The ban—and the fact that Croatia was involved—clearly angered Brnabic, who called the move by Croatia “shameful” and promised that President Aleksandar Vucic would quickly “respond.”
That said, Vucic did comment, as reported by some media, that the ban was not going to go immediately into place, and that a decision on the ban would be delayed until Dec. 1. This, however, was unconfirmed information.
A potential ban puts severe pressure on Serbia, as Vucic has noted that come November the question of energy supplies to Serbia will be doubtful indeed. Vucic has also stated that current gas reserves can handle 70 percent of normal domestic usage for approximately three months.
Meanwhile, the country—while seeing investment and growth unlike much of the EU—has been hit with high inflation, and on Oct. 6, as expected, the Serbian Central Bank raised the benchmark interest rate to 4 percent, the highest it has been in five years.
The move by the EU (and Croatian prodding) to include Russian oil imports in sanctions lists clearly caught Brnabic and others in the Serbian government off-guard, although the EU had already voiced displeasure with regard to Serbia’s refusal to recognize Kosovo as an independent state, as well as a new bilateral agreement with Russia to “smooth” daily cooperation and even the recent debacle surrounding the annual European gay pride parade, which was met with protests from far right groups and the Serbian Orthodox Church.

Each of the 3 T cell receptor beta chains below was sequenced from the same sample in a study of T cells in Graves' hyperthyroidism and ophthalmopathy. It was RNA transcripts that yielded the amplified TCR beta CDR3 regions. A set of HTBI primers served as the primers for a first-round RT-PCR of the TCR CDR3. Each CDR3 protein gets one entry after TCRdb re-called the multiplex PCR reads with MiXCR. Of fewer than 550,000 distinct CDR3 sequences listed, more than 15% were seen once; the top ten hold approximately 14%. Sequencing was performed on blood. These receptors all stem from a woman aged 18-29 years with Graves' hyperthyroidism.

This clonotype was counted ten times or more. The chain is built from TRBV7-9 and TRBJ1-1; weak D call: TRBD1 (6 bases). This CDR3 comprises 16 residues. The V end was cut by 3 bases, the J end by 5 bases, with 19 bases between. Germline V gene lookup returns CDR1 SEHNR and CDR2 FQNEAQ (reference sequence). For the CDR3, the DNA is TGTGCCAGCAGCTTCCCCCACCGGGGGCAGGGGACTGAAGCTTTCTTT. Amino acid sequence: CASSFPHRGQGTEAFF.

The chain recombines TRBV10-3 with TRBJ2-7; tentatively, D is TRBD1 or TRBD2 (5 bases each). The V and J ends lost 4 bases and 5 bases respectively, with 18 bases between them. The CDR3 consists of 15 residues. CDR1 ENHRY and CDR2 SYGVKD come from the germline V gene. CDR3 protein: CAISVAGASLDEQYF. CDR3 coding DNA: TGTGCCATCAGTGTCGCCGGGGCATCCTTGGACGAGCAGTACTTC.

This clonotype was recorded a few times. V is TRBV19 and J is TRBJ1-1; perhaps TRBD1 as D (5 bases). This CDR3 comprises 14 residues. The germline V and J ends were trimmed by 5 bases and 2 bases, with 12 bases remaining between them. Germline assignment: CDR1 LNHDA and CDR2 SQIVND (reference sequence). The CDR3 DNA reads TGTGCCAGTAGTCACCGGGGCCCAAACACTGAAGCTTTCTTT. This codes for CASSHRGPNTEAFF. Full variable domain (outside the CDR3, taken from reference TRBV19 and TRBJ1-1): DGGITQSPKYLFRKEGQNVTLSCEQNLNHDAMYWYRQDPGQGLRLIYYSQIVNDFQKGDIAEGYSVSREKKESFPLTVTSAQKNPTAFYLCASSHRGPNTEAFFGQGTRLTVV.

A draft discussion agreement also suggested that the EU was considering stopping movement on eventual Serbian accession to the EU.
Which means, considering that the EU also wanted to up the ante on sanctions following Russia’s illegitimate referendums and annexations of parts of Ukraine, that Croatia likely did not have to prod very hard.
Likewise, the EU may be unhappy with recent closer cooperation between renegade EU member Hungary, as Hungary’s Viktor Orban noted that his country was not only ready to come to the aid of Serbia with regard to natural gas, but also that Hungary, Austria and Serbia would cooperate to limit illegal migration. Orban has long been an opponent to increased migration from Africa and the Middle East to the EU, and he has in the past defied refugee quotas leveled by Brussels.
Photo credit: Serbian Prime Minister Ana Brnabic courtesy of government.ru, CC BY 4.0 <https://creativecommons.org/licenses/by/4.0>, via Wikimedia Commons